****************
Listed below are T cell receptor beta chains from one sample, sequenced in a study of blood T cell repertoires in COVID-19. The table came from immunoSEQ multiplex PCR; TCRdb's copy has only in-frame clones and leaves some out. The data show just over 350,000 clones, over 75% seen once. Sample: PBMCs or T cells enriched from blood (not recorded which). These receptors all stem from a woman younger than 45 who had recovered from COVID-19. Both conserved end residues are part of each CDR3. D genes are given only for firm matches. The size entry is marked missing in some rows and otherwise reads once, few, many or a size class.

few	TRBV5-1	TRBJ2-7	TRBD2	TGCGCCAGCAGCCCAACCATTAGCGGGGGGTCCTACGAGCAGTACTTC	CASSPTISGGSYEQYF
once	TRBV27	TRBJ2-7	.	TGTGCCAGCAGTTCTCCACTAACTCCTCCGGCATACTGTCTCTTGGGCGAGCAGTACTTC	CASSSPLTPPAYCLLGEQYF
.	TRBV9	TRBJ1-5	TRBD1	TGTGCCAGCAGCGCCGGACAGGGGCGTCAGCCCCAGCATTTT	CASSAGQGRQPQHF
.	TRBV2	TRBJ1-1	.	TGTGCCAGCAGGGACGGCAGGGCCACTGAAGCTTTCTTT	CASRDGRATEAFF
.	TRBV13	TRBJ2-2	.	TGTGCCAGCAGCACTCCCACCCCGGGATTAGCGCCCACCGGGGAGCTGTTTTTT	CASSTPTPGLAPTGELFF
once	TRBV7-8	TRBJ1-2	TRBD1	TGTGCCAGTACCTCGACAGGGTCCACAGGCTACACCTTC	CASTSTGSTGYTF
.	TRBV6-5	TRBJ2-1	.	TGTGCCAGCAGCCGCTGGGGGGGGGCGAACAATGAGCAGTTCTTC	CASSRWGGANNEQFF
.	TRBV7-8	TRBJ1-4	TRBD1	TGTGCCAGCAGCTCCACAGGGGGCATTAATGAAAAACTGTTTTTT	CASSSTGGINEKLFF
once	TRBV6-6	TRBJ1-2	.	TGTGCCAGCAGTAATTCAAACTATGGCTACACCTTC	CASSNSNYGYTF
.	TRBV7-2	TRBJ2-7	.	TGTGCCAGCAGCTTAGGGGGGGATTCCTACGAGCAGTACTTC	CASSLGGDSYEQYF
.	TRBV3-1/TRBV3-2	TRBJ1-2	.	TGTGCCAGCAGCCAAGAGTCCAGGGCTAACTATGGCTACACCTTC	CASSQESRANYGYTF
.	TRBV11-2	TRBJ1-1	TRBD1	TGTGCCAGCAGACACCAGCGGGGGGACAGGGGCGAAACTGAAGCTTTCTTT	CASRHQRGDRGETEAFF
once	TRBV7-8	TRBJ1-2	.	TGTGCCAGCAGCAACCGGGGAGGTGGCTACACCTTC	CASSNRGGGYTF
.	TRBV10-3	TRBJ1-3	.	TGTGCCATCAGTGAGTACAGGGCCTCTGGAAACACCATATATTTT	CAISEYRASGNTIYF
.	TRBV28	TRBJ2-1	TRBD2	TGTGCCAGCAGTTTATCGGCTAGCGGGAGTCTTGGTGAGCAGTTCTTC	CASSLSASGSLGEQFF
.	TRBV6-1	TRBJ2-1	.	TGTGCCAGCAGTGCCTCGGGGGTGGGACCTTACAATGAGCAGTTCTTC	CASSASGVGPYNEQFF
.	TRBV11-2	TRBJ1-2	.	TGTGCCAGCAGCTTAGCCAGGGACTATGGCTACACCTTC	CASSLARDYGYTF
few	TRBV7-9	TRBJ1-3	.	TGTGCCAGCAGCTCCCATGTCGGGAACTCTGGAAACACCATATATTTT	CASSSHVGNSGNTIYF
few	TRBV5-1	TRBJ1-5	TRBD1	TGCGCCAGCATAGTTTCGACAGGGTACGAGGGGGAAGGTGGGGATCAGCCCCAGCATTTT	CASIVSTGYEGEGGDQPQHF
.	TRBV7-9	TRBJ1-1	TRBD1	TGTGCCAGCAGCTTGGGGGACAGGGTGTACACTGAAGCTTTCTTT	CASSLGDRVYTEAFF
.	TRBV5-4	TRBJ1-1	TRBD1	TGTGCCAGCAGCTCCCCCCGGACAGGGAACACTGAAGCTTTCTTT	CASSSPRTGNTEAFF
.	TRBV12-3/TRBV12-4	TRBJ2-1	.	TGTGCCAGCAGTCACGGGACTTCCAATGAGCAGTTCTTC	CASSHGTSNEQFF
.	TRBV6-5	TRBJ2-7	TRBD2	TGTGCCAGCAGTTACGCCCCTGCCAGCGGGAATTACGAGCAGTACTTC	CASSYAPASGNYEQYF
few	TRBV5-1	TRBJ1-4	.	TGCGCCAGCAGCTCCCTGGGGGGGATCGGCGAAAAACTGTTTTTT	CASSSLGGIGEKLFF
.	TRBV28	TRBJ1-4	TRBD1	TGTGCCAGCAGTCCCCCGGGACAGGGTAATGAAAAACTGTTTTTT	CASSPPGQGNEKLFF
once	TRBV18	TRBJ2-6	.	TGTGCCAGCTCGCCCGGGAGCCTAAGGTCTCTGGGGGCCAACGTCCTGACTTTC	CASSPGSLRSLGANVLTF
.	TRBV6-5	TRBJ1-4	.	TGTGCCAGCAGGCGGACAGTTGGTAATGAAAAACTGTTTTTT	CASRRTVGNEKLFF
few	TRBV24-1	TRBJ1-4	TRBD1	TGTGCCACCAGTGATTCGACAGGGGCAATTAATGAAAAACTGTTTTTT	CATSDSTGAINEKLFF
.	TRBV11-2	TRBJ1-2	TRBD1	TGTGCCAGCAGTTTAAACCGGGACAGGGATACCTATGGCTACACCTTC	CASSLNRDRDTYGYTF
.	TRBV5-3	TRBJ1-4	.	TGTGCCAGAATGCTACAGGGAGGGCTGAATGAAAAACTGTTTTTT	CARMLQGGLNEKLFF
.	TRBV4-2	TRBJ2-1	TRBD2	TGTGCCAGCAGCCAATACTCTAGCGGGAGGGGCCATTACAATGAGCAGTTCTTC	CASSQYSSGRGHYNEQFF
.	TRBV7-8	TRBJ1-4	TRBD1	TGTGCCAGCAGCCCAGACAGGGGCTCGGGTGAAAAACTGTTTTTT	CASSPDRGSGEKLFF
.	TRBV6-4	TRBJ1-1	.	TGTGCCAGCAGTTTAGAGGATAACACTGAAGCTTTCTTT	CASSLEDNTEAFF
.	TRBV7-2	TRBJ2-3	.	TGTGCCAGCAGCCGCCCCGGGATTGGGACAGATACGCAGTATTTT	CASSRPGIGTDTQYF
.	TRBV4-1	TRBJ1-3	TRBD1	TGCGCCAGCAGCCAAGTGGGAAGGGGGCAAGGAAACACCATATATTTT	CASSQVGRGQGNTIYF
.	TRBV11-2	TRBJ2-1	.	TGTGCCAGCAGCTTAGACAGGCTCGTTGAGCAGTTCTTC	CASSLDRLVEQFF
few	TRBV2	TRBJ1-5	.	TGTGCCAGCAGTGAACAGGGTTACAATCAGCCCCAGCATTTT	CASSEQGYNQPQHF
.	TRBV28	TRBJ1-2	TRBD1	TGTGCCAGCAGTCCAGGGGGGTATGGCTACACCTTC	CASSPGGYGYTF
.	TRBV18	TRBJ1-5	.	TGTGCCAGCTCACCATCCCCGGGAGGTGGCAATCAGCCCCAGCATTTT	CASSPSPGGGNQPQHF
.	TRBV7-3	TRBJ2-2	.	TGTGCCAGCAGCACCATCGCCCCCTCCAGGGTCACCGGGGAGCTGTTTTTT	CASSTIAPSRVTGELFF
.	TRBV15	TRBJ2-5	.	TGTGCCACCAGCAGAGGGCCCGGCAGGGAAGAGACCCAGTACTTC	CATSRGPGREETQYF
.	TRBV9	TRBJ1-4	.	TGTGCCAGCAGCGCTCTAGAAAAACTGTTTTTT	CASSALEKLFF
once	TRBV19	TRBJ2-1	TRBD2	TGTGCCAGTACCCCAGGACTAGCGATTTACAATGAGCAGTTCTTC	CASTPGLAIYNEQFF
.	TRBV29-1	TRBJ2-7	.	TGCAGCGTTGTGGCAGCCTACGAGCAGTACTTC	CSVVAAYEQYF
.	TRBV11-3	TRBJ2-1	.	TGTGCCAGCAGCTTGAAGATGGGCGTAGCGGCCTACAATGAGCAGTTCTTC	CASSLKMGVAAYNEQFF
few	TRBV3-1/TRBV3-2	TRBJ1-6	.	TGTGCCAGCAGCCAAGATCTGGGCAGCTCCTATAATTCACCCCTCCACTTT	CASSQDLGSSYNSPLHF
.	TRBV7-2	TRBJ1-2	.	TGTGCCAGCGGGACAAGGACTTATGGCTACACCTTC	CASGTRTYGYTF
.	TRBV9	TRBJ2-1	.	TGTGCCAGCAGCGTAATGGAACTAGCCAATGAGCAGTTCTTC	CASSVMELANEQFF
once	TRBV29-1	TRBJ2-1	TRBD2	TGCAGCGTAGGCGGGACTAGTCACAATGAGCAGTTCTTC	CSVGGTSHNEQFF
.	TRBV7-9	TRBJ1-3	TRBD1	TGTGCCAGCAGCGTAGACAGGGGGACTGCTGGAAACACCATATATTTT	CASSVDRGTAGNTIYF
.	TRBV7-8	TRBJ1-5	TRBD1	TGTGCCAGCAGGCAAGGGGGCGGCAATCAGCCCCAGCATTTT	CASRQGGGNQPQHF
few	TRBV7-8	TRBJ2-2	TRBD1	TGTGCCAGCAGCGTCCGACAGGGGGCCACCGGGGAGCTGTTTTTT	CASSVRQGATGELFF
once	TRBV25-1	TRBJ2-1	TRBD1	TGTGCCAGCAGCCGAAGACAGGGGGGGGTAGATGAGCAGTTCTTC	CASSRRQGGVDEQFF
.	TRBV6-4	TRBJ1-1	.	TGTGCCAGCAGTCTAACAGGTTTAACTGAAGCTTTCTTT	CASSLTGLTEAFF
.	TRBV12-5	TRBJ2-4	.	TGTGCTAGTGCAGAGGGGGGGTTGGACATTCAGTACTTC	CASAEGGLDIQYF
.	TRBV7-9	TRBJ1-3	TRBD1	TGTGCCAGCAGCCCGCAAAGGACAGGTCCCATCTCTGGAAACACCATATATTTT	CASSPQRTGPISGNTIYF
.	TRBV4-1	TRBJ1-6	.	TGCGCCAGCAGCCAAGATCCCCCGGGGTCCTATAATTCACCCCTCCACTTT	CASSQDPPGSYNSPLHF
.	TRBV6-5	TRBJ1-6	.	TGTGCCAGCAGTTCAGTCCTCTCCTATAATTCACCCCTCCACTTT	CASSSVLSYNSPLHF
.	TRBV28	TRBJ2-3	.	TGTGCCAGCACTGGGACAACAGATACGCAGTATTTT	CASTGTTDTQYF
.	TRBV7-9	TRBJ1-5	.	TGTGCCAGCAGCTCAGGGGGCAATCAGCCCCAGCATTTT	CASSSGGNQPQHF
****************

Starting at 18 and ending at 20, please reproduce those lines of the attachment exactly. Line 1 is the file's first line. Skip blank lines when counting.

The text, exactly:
.	TRBV11-2	TRBJ1-2	.	TGTGCCAGCAGCTTAGCCAGGGACTATGGCTACACCTTC	CASSLARDYGYTF
few	TRBV7-9	TRBJ1-3	.	TGTGCCAGCAGCTCCCATGTCGGGAACTCTGGAAACACCATATATTTT	CASSSHVGNSGNTIYF
few	TRBV5-1	TRBJ1-5	TRBD1	TGCGCCAGCATAGTTTCGACAGGGTACGAGGGGGAAGGTGGGGATCAGCCCCAGCATTTT	CASIVSTGYEGEGGDQPQHF